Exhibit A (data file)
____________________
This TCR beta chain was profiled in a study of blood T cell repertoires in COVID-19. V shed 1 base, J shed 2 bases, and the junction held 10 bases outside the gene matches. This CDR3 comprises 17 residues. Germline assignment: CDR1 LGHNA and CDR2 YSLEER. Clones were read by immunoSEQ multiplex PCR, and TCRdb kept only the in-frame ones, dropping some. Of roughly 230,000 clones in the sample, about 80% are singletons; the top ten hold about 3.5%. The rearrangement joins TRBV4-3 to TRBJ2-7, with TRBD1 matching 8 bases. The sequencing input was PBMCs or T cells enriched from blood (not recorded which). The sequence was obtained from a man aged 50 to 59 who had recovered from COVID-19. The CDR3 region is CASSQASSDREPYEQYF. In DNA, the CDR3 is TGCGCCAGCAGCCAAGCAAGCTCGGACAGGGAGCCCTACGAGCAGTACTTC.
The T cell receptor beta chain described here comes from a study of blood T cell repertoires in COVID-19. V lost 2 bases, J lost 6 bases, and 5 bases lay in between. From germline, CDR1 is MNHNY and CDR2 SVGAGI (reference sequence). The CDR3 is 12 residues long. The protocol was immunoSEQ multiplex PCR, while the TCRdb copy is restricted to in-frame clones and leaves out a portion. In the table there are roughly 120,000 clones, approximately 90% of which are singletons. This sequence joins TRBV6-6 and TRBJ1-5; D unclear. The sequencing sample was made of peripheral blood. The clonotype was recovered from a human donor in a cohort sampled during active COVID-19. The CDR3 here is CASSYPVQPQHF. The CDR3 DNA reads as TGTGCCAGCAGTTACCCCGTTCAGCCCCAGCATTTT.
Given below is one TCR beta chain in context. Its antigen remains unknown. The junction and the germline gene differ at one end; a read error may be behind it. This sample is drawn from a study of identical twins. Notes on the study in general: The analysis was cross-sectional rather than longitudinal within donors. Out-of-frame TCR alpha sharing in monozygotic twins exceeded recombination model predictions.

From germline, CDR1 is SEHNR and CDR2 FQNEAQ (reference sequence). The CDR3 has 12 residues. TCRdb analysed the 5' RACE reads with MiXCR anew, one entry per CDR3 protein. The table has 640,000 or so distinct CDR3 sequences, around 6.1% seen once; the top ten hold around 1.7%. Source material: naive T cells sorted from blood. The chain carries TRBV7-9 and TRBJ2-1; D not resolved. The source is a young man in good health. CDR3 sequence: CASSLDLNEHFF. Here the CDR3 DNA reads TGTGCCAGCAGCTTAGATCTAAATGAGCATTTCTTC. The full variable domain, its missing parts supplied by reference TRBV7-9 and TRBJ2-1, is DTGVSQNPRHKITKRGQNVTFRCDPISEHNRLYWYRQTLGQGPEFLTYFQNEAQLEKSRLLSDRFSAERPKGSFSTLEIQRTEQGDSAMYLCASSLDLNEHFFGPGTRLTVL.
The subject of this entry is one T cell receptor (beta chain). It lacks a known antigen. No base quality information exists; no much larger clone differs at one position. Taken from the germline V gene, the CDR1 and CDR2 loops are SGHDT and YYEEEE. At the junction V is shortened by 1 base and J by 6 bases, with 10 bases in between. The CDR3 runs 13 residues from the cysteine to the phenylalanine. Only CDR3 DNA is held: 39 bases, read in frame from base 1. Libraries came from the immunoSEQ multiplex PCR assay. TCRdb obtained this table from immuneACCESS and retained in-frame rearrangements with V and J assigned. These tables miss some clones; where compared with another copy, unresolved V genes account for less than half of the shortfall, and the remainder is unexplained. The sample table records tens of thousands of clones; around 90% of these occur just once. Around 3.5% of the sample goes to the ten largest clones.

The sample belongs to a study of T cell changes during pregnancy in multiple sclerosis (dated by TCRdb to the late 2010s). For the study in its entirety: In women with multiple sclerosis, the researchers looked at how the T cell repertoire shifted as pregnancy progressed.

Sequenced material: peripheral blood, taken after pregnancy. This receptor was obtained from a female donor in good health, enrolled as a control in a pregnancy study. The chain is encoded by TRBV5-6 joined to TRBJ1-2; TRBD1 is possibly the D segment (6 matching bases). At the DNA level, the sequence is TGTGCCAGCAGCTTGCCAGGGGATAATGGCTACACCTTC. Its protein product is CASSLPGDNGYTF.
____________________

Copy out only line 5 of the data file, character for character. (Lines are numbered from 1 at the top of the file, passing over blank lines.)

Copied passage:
The subject of this entry is one T cell receptor (beta chain). It lacks a known antigen. No base quality information exists; no much larger clone differs at one position. Taken from the germline V gene, the CDR1 and CDR2 loops are SGHDT and YYEEEE. At the junction V is shortened by 1 base and J by 6 bases, with 10 bases in between. The CDR3 runs 13 residues from the cysteine to the phenylalanine. Only CDR3 DNA is held: 39 bases, read in frame from base 1. Libraries came from the immunoSEQ multiplex PCR assay. TCRdb obtained this table from immuneACCESS and retained in-frame rearrangements with V and J assigned. These tables miss some clones; where compared with another copy, unresolved V genes account for less than half of the shortfall, and the remainder is unexplained. The sample table records tens of thousands of clones; around 90% of these occur just once. Around 3.5% of the sample goes to the ten largest clones.